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How to build a successful business

How to build a successful business

Carl Reader, author of The Start Up Coach, co-owner of dennisandturnbull.com 

Google “how to get rich” or “how to build a successful business”, and you’ll see a wealth of thoughts and opinions of all shapes, sizes and styles. There is no one secret key, but it’s my belief that a large factor in the success of a business is that – first things first – it’s all about the people.Every business relies on its people, and in all likelihood your business is no different, regardless of its size. As you grow, your employees are the ones who maintain your brand’s quality, integrity and ethos on your behalf. And that, in many ways, is key to your business’s success.

But how can an employer help ensure that staff are employed, trained, motivated and managed in a way to maintain the brand ethos? Here are my top tips:

Most employers face a tricky situation, especially as a company grows, in that there is always going to be a level of dilution between them and the troops on the ground. You are directly responsible for the recruitment, training and retention of staff. Make sure time and care is taken throughout this process, to find an employee who will not only fit in to the company but add to it. As the business grows further, ensure recommended processes and procedures are in place to make sure that the people coming on board are people who will add to the business.

Prioritise making sure that your workforce is trained, motivated and managed. Your employees should be both brand and system ambassadors. It might seem obvious, but if you allow your employees to do their own thing too much, you’d be very lucky to have a network of staff that are pulling in the same direction. It’s vital to include staff recruitment and retention as part of your initial and ongoing training, and to look at how you can manage and support managers in this area, to make sure the right people are being hired. One way that many leaders keep an eye on staff morale and motivation is to communicate carefully, and even implement staff engagement surveys. These will highlight the good, the bad, and the ugly features in your workforce morale, and will also allow you to identify any worrying trends before they jeopardise your brand.

Most importantly, ensure there is a firm, positive culture across the organisation. You can have the very best training and systems but it’s unlikely to actually be implemented unless you have a strong culture amongst your head office team. You need to work on thoroughly understanding your core vision and values, and then find a way to get your senior team to fully buy into them and get them truly established in the business. Once your leadership is aligned with these, you are in a good position to set the culture across the business. Be aware that there is no right culture for every organisation, and the tone will always be set from the very top – so make sure you’re fully on board with it.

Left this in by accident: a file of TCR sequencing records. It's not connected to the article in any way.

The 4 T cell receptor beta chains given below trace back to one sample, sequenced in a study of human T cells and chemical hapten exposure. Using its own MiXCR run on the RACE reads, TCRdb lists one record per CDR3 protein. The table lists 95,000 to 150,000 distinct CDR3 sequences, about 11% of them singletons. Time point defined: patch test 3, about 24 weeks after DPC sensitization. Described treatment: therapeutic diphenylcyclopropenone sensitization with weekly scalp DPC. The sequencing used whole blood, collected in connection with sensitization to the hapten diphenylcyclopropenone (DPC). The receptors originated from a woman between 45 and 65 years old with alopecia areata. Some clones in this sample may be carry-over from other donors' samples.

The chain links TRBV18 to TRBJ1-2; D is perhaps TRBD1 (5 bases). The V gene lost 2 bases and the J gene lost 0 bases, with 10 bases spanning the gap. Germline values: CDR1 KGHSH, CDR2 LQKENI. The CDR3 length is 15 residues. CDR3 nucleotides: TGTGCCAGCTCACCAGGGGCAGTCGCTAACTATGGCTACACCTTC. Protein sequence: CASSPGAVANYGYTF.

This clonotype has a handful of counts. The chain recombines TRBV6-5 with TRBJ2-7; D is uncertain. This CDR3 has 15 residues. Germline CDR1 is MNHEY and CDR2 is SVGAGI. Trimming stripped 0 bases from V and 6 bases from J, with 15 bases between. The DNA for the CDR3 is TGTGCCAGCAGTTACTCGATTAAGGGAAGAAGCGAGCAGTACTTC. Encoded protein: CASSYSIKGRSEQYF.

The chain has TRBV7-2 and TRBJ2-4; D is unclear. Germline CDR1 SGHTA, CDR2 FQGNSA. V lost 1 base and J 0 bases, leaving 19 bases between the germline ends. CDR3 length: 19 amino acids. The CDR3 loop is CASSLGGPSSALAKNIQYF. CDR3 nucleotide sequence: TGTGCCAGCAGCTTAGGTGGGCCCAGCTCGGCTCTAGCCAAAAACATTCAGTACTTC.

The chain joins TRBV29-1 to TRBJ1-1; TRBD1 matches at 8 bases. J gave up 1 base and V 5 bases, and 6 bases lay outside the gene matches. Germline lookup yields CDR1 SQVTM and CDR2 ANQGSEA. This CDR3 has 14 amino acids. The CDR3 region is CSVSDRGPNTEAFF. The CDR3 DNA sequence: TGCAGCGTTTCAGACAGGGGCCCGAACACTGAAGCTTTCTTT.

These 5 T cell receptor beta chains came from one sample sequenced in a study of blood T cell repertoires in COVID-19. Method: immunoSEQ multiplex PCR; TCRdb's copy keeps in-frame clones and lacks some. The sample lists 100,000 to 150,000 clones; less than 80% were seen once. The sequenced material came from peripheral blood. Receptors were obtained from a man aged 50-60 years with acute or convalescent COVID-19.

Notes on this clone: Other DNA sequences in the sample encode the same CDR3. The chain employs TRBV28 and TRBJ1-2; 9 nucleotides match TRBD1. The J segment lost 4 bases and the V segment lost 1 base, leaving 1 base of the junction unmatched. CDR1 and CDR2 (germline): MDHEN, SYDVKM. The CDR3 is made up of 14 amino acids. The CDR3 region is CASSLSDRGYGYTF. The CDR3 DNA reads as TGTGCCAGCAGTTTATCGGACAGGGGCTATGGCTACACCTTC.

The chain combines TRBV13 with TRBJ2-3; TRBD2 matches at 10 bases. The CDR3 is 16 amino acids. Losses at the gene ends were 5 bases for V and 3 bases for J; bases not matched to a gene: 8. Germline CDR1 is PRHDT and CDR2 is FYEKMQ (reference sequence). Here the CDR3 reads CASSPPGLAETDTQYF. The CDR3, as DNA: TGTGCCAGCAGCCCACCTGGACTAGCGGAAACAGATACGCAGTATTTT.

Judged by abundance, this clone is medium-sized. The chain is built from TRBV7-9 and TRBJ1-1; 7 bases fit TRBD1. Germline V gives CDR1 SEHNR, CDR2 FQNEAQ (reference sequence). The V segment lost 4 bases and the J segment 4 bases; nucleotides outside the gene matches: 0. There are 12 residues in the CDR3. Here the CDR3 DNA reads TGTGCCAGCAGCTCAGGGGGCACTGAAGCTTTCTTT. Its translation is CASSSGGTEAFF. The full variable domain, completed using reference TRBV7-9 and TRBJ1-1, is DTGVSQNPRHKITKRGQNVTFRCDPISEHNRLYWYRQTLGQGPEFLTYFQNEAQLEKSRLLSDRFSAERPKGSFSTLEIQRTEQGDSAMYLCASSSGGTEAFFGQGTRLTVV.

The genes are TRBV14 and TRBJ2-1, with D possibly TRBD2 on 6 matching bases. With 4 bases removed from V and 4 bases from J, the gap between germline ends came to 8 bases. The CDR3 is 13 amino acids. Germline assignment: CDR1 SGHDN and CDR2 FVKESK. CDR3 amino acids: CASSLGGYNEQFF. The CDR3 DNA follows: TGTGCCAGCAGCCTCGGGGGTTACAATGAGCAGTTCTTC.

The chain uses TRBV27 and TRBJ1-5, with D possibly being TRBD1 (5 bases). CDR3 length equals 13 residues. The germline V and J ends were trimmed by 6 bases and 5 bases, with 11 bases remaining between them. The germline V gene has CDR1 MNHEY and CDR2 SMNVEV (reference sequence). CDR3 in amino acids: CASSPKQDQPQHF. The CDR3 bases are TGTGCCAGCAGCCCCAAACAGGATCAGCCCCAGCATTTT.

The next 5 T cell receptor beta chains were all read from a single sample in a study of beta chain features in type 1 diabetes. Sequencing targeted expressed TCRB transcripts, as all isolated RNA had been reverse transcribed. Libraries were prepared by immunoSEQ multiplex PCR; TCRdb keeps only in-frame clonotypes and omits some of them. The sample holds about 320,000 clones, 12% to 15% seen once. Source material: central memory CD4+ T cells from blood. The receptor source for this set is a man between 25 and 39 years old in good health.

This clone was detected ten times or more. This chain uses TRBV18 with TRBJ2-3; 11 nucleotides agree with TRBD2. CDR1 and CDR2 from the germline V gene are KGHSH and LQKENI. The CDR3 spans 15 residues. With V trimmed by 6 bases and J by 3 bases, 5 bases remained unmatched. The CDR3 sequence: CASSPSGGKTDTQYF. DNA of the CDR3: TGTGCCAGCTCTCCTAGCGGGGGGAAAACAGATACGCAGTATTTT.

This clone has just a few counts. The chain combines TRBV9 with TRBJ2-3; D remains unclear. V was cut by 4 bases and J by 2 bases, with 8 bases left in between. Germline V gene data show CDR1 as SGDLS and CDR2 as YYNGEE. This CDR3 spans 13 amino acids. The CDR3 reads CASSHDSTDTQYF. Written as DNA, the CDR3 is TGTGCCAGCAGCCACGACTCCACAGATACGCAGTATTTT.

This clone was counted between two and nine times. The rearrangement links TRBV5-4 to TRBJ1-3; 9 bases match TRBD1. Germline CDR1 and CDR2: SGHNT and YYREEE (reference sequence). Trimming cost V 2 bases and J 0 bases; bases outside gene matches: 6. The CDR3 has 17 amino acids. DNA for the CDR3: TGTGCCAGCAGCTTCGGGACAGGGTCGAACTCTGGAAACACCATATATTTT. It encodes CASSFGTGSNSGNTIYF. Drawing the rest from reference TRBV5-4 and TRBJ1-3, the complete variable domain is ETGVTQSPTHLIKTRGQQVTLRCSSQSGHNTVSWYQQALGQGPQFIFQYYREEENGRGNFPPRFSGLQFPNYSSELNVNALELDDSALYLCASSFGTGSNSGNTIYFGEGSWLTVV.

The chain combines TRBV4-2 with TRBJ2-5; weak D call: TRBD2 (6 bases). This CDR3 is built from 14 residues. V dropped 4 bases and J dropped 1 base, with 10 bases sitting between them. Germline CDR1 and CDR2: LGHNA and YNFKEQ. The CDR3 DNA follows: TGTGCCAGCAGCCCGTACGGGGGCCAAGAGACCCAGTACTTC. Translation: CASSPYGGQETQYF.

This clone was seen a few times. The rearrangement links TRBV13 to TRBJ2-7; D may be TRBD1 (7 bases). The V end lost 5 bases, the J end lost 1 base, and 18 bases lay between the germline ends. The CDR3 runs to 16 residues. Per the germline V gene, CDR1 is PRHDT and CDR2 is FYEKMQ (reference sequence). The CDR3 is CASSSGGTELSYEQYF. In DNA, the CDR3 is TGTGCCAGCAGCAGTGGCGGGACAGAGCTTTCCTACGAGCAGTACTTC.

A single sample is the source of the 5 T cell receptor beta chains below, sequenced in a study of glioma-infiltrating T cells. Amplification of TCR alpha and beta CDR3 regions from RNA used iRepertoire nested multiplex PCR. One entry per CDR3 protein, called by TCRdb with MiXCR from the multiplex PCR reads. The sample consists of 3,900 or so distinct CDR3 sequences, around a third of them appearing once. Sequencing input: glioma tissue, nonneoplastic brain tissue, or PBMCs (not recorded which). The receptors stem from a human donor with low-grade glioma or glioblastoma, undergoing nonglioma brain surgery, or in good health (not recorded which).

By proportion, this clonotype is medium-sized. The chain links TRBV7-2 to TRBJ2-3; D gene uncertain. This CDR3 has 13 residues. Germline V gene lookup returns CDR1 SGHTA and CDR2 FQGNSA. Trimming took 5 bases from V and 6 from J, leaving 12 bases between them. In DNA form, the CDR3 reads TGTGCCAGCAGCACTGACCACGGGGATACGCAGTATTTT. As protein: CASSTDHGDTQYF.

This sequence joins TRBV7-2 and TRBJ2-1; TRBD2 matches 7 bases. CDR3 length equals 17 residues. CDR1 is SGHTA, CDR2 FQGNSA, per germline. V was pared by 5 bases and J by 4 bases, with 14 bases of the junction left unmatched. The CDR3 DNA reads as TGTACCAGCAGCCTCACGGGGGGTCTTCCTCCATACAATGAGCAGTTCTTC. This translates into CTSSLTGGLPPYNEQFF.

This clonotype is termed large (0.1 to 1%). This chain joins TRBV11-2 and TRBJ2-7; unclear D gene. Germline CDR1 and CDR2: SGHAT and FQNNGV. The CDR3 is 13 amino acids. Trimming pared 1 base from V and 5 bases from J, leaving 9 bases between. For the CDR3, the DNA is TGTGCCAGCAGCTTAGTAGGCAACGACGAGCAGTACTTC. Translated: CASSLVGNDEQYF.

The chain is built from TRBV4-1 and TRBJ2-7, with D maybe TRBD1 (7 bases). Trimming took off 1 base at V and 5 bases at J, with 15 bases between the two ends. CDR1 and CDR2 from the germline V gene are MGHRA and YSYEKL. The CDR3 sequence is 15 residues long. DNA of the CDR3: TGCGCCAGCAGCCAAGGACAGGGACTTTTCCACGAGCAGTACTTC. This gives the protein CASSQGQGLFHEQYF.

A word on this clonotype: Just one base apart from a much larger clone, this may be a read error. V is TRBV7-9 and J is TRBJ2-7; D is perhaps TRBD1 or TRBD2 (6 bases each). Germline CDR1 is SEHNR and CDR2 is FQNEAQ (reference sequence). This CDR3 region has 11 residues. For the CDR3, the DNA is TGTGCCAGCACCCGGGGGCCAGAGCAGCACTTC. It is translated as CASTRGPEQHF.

Next, make sure you spread the love across the business. It’s all well and good having a great culture at HQ, but you need to make sure that the culture is shared across the business and all team members. Focus on increasing touch points with your staff, and think about how your managers can move from checklist tickers to a true support for your staff. Involving your staff with the strategy, governance and direction of your company is a great initiative too –not only can they contribute great ideas but they also help staff feel a sense of inclusion too.

Be aware of change, but make sure you’re still true to your values. Every business must reflect, change and develop, and yours is no exception. With this in mind, make sure staff training is a priority. Effective, consistent training that is in line with core company values, even through changes, is vital to a successful business.

Finally, just a word of warning! Don’t be the “Undercover Boss”. Some of you might have seen the Undercover Boss TV show. Usually, it shows a CEO of an organisation pretending to be a new worker – and more often than not they find things that they would have never have expected to see. If you are in a position where you could go into your business unannounced and not be noticed, there is a real problem with the connection between leadership and staff, which can only lead to dilution of culture and standards. Don’t be the unintentional undercover boss!

www.carlreader.com

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